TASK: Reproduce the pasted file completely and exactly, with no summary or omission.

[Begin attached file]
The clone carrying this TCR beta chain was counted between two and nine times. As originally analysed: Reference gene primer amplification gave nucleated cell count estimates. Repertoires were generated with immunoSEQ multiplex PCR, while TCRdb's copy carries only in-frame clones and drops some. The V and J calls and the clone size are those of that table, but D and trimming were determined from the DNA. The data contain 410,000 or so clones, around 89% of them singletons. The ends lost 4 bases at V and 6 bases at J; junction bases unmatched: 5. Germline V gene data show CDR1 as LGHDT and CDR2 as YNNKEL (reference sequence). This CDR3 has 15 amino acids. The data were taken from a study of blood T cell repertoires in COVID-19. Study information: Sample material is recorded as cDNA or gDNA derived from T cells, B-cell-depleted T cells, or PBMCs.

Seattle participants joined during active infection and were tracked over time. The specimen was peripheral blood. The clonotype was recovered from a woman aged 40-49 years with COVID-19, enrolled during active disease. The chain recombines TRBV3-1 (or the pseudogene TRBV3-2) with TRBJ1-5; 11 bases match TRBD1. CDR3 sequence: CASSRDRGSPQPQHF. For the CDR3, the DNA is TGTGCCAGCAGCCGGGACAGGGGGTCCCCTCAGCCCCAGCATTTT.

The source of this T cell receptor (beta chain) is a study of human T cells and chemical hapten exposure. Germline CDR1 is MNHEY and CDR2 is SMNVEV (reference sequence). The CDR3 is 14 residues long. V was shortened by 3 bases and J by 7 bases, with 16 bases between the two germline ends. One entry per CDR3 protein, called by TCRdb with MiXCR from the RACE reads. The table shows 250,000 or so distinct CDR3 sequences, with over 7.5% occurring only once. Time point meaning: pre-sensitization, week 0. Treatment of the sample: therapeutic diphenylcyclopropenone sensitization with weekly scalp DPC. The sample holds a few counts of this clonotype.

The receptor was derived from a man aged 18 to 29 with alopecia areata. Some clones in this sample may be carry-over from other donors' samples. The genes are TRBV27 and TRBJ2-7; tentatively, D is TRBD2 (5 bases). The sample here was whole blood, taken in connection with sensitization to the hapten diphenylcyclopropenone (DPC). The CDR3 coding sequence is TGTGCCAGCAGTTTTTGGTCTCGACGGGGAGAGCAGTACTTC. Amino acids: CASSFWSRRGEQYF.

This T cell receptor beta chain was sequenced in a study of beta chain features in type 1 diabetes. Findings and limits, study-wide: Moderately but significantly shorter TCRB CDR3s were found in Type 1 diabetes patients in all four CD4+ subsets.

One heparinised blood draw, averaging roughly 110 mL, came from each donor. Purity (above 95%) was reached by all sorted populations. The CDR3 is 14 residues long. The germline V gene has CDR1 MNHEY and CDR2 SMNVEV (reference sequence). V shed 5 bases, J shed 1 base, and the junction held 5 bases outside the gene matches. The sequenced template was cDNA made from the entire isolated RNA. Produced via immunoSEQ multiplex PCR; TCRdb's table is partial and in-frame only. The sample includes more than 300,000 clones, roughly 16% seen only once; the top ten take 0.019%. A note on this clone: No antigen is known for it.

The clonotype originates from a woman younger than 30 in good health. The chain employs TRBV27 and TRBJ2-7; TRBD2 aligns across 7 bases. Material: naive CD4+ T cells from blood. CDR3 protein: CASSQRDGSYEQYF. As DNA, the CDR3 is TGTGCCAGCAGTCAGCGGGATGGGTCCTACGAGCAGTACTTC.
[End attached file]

The clone carrying this TCR beta chain was counted between two and nine times. As originally analysed: Reference gene primer amplification gave nucleated cell count estimates. Repertoires were generated with immunoSEQ multiplex PCR, while TCRdb's copy carries only in-frame clones and drops some. The V and J calls and the clone size are those of that table, but D and trimming were determined from the DNA. The data contain 410,000 or so clones, around 89% of them singletons. The ends lost 4 bases at V and 6 bases at J; junction bases unmatched: 5. Germline V gene data show CDR1 as LGHDT and CDR2 as YNNKEL (reference sequence). This CDR3 has 15 amino acids. The data were taken from a study of blood T cell repertoires in COVID-19. Study information: Sample material is recorded as cDNA or gDNA derived from T cells, B-cell-depleted T cells, or PBMCs.

Seattle participants joined during active infection and were tracked over time. The specimen was peripheral blood. The clonotype was recovered from a woman aged 40-49 years with COVID-19, enrolled during active disease. The chain recombines TRBV3-1 (or the pseudogene TRBV3-2) with TRBJ1-5; 11 bases match TRBD1. CDR3 sequence: CASSRDRGSPQPQHF. For the CDR3, the DNA is TGTGCCAGCAGCCGGGACAGGGGGTCCCCTCAGCCCCAGCATTTT.

The source of this T cell receptor (beta chain) is a study of human T cells and chemical hapten exposure. Germline CDR1 is MNHEY and CDR2 is SMNVEV (reference sequence). The CDR3 is 14 residues long. V was shortened by 3 bases and J by 7 bases, with 16 bases between the two germline ends. One entry per CDR3 protein, called by TCRdb with MiXCR from the RACE reads. The table shows 250,000 or so distinct CDR3 sequences, with over 7.5% occurring only once. Time point meaning: pre-sensitization, week 0. Treatment of the sample: therapeutic diphenylcyclopropenone sensitization with weekly scalp DPC. The sample holds a few counts of this clonotype.

The receptor was derived from a man aged 18 to 29 with alopecia areata. Some clones in this sample may be carry-over from other donors' samples. The genes are TRBV27 and TRBJ2-7; tentatively, D is TRBD2 (5 bases). The sample here was whole blood, taken in connection with sensitization to the hapten diphenylcyclopropenone (DPC). The CDR3 coding sequence is TGTGCCAGCAGTTTTTGGTCTCGACGGGGAGAGCAGTACTTC. Amino acids: CASSFWSRRGEQYF.

This T cell receptor beta chain was sequenced in a study of beta chain features in type 1 diabetes. Findings and limits, study-wide: Moderately but significantly shorter TCRB CDR3s were found in Type 1 diabetes patients in all four CD4+ subsets.

One heparinised blood draw, averaging roughly 110 mL, came from each donor. Purity (above 95%) was reached by all sorted populations. The CDR3 is 14 residues long. The germline V gene has CDR1 MNHEY and CDR2 SMNVEV (reference sequence). V shed 5 bases, J shed 1 base, and the junction held 5 bases outside the gene matches. The sequenced template was cDNA made from the entire isolated RNA. Produced via immunoSEQ multiplex PCR; TCRdb's table is partial and in-frame only. The sample includes more than 300,000 clones, roughly 16% seen only once; the top ten take 0.019%. A note on this clone: No antigen is known for it.

The clonotype originates from a woman younger than 30 in good health. The chain employs TRBV27 and TRBJ2-7; TRBD2 aligns across 7 bases. Material: naive CD4+ T cells from blood. CDR3 protein: CASSQRDGSYEQYF. As DNA, the CDR3 is TGTGCCAGCAGTCAGCGGGATGGGTCCTACGAGCAGTACTTC.